Method Effects of Positive Affectivity, Negative Affectivity, and Impression Management in Self-Reports of Work Attitudes
Positive affectivity (PA), negative affectivity (NA), and impression management (IM), which have been commonly asserted to be method factors that artifactually inflate relations among self-reports of work attitudes, were simultaneously examined using latent variable models. The substantive relations among work attitudes were constituted by direct and indirect effects (through organizational commitment) from job satisfaction and perceived organizational support to intent to quit. Results showed a strong and negative latent correlation between NA and IM but only a weak and positive latent correlation between NA and PA. PA and IM were not correlated. PA had significant and substantial method-effects loadings on measures of work attitudes, NA had no significant method-effects loadings, and IM had significant method-effects loadings only on intent to quit. Latent variable model comparisons that provide direct tests for the impact of these 3 method effects on estimation of substantive relations among work attitudes indicated that the impact was trivial. Implications of the findings are discussed in the context of investigations of method effects and research on relations among substantive constructs involving the use of self-report measures.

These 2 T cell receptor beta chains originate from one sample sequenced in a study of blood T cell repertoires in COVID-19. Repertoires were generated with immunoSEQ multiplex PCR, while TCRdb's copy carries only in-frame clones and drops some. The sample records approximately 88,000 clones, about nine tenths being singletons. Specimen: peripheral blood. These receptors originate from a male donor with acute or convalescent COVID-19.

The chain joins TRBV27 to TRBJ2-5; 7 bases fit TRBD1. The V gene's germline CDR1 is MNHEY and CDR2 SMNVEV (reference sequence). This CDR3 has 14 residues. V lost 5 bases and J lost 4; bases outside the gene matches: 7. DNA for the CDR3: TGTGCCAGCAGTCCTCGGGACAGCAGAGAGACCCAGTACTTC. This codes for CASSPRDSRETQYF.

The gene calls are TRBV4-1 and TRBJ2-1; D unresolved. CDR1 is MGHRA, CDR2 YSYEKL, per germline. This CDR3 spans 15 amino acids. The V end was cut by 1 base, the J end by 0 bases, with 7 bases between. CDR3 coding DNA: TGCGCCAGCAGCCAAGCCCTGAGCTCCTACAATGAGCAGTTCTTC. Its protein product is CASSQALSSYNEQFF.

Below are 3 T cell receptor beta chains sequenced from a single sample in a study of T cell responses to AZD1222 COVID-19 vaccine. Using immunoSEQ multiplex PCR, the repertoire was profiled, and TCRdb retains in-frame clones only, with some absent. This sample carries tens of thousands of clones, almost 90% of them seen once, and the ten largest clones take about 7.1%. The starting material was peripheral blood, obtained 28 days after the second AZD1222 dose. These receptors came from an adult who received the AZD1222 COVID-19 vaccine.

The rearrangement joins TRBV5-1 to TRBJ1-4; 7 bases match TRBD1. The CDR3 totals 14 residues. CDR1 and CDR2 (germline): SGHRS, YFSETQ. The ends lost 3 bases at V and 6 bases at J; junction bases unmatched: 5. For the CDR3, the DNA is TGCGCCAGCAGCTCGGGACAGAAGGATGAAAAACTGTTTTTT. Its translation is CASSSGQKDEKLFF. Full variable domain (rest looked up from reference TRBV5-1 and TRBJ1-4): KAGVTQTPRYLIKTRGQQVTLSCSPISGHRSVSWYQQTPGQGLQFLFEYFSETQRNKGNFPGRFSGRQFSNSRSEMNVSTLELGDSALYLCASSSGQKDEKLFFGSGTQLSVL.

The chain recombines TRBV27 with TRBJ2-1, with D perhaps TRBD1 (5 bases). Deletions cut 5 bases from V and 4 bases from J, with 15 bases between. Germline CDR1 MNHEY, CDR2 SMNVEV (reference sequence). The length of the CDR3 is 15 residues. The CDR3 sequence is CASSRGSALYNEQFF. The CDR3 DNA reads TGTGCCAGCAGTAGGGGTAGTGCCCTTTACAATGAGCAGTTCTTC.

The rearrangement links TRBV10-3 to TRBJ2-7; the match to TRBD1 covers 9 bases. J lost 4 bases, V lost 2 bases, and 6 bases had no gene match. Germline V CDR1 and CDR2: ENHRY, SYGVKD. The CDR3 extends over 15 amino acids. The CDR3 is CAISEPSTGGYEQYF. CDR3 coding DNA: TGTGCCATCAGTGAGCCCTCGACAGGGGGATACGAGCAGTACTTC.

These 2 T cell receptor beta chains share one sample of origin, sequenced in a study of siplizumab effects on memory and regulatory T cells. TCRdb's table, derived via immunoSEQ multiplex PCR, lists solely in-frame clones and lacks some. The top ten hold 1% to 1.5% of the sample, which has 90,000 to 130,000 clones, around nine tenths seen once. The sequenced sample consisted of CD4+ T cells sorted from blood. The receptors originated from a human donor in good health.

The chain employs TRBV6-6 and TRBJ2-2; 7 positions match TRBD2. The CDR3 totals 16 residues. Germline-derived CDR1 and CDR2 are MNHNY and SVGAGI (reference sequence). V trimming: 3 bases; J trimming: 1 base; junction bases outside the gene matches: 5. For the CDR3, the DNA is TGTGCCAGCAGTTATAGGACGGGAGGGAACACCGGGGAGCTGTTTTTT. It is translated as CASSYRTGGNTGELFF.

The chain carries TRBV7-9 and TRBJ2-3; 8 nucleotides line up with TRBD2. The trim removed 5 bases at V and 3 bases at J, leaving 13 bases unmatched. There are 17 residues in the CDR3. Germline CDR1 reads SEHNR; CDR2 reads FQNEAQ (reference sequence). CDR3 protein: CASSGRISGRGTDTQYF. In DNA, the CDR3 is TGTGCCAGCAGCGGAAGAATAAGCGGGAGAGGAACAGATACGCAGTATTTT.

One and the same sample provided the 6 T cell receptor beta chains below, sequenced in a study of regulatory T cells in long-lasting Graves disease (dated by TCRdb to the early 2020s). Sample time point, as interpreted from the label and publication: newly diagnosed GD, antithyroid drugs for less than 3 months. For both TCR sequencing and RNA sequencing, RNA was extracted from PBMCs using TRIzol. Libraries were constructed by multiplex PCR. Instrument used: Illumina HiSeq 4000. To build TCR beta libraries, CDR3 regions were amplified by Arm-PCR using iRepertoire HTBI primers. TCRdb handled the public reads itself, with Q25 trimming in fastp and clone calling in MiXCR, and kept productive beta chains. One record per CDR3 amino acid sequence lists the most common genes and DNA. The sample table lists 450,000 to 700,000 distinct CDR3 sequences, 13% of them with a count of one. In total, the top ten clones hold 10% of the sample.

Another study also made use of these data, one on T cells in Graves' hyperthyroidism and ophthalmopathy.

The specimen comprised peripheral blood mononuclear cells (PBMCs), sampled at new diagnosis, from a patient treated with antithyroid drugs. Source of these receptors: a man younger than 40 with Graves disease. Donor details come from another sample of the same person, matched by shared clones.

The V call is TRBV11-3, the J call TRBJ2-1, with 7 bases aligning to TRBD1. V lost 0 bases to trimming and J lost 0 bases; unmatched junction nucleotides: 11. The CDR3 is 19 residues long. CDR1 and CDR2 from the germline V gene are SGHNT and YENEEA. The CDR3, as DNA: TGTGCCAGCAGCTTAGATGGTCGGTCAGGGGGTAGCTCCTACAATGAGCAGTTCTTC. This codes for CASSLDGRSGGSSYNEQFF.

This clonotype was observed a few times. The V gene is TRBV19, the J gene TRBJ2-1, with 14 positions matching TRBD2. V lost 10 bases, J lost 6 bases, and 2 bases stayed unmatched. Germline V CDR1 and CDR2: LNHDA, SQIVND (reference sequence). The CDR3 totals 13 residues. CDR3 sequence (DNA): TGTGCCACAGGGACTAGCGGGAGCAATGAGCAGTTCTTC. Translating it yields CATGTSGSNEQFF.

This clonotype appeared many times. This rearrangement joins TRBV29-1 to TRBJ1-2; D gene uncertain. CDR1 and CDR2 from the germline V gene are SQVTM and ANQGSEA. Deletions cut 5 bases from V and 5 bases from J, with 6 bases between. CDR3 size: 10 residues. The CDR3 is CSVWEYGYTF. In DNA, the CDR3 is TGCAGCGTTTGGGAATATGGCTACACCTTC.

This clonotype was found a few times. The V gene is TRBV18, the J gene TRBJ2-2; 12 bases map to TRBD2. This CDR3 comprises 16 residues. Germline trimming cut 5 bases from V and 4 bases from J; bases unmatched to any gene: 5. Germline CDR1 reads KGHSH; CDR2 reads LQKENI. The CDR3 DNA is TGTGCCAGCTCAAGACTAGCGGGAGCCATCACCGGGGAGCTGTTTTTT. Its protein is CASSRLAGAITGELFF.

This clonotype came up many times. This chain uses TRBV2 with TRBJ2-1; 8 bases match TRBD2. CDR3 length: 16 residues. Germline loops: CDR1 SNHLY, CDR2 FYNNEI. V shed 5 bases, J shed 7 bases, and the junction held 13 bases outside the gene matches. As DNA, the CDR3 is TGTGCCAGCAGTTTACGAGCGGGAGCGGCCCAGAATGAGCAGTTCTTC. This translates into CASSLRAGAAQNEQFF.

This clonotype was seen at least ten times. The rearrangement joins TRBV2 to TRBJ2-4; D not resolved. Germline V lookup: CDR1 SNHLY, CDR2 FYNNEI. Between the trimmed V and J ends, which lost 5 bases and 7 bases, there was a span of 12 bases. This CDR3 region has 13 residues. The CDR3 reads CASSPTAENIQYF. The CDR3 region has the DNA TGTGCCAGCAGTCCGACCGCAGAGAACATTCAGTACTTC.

work attitudes, positive affectivity, negative affectivity
Industrial and Organizational Psychology
Taylor and Francis
CHAN, David.(2001). Method Effects of Positive Affectivity, Negative Affectivity, and Impression Management in Self-Reports of Work Attitudes. Human Performance, 14(1), 77-96.
Available at: http://ink.library.smu.edu.sg/soss_research/210